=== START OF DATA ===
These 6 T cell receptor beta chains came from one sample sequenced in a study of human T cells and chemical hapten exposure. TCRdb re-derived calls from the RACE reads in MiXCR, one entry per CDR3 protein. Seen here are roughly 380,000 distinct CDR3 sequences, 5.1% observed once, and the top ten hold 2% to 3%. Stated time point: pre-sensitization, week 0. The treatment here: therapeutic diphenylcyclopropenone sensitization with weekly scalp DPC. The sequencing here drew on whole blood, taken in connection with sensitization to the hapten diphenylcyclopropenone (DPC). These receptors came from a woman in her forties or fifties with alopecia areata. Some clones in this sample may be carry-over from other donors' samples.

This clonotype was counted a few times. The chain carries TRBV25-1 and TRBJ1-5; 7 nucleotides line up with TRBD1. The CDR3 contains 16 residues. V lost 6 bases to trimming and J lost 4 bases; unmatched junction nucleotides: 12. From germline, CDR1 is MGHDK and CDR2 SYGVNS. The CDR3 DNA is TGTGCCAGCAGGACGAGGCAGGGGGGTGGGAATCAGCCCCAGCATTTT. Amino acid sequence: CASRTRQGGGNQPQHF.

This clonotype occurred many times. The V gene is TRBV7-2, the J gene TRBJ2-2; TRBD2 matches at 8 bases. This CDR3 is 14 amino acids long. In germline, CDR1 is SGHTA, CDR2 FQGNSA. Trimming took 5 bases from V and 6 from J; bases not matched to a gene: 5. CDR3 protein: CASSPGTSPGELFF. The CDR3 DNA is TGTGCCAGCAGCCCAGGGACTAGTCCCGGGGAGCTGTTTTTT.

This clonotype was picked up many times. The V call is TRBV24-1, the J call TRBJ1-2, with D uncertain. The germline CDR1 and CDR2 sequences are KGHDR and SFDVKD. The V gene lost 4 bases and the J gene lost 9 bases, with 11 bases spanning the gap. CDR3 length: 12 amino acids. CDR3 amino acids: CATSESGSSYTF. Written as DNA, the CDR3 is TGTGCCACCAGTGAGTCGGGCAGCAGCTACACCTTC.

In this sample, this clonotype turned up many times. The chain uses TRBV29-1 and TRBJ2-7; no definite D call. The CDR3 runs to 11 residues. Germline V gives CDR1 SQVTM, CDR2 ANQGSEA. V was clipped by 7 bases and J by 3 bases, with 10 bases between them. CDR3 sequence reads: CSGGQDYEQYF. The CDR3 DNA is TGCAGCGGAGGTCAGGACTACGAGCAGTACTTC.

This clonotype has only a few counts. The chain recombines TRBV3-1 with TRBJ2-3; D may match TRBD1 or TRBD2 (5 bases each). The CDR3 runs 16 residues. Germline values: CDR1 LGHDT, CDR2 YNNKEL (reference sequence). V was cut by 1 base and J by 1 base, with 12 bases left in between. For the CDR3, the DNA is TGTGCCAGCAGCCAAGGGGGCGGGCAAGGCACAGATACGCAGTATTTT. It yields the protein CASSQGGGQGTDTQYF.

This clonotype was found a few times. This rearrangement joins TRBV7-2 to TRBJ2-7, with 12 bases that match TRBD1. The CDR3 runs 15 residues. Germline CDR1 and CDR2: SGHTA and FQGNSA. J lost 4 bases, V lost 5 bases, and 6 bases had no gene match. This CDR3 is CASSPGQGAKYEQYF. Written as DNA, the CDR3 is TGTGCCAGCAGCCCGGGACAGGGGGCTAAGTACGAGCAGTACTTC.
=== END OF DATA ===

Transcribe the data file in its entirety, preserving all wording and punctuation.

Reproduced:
These 6 T cell receptor beta chains came from one sample sequenced in a study of human T cells and chemical hapten exposure. TCRdb re-derived calls from the RACE reads in MiXCR, one entry per CDR3 protein. Seen here are roughly 380,000 distinct CDR3 sequences, 5.1% observed once, and the top ten hold 2% to 3%. Stated time point: pre-sensitization, week 0. The treatment here: therapeutic diphenylcyclopropenone sensitization with weekly scalp DPC. The sequencing here drew on whole blood, taken in connection with sensitization to the hapten diphenylcyclopropenone (DPC). These receptors came from a woman in her forties or fifties with alopecia areata. Some clones in this sample may be carry-over from other donors' samples.

This clonotype was counted a few times. The chain carries TRBV25-1 and TRBJ1-5; 7 nucleotides line up with TRBD1. The CDR3 contains 16 residues. V lost 6 bases to trimming and J lost 4 bases; unmatched junction nucleotides: 12. From germline, CDR1 is MGHDK and CDR2 SYGVNS. The CDR3 DNA is TGTGCCAGCAGGACGAGGCAGGGGGGTGGGAATCAGCCCCAGCATTTT. Amino acid sequence: CASRTRQGGGNQPQHF.

This clonotype occurred many times. The V gene is TRBV7-2, the J gene TRBJ2-2; TRBD2 matches at 8 bases. This CDR3 is 14 amino acids long. In germline, CDR1 is SGHTA, CDR2 FQGNSA. Trimming took 5 bases from V and 6 from J; bases not matched to a gene: 5. CDR3 protein: CASSPGTSPGELFF. The CDR3 DNA is TGTGCCAGCAGCCCAGGGACTAGTCCCGGGGAGCTGTTTTTT.

This clonotype was picked up many times. The V call is TRBV24-1, the J call TRBJ1-2, with D uncertain. The germline CDR1 and CDR2 sequences are KGHDR and SFDVKD. The V gene lost 4 bases and the J gene lost 9 bases, with 11 bases spanning the gap. CDR3 length: 12 amino acids. CDR3 amino acids: CATSESGSSYTF. Written as DNA, the CDR3 is TGTGCCACCAGTGAGTCGGGCAGCAGCTACACCTTC.

In this sample, this clonotype turned up many times. The chain uses TRBV29-1 and TRBJ2-7; no definite D call. The CDR3 runs to 11 residues. Germline V gives CDR1 SQVTM, CDR2 ANQGSEA. V was clipped by 7 bases and J by 3 bases, with 10 bases between them. CDR3 sequence reads: CSGGQDYEQYF. The CDR3 DNA is TGCAGCGGAGGTCAGGACTACGAGCAGTACTTC.

This clonotype has only a few counts. The chain recombines TRBV3-1 with TRBJ2-3; D may match TRBD1 or TRBD2 (5 bases each). The CDR3 runs 16 residues. Germline values: CDR1 LGHDT, CDR2 YNNKEL (reference sequence). V was cut by 1 base and J by 1 base, with 12 bases left in between. For the CDR3, the DNA is TGTGCCAGCAGCCAAGGGGGCGGGCAAGGCACAGATACGCAGTATTTT. It yields the protein CASSQGGGQGTDTQYF.

This clonotype was found a few times. This rearrangement joins TRBV7-2 to TRBJ2-7, with 12 bases that match TRBD1. The CDR3 runs 15 residues. Germline CDR1 and CDR2: SGHTA and FQGNSA. J lost 4 bases, V lost 5 bases, and 6 bases had no gene match. This CDR3 is CASSPGQGAKYEQYF. Written as DNA, the CDR3 is TGTGCCAGCAGCCCGGGACAGGGGGCTAAGTACGAGCAGTACTTC.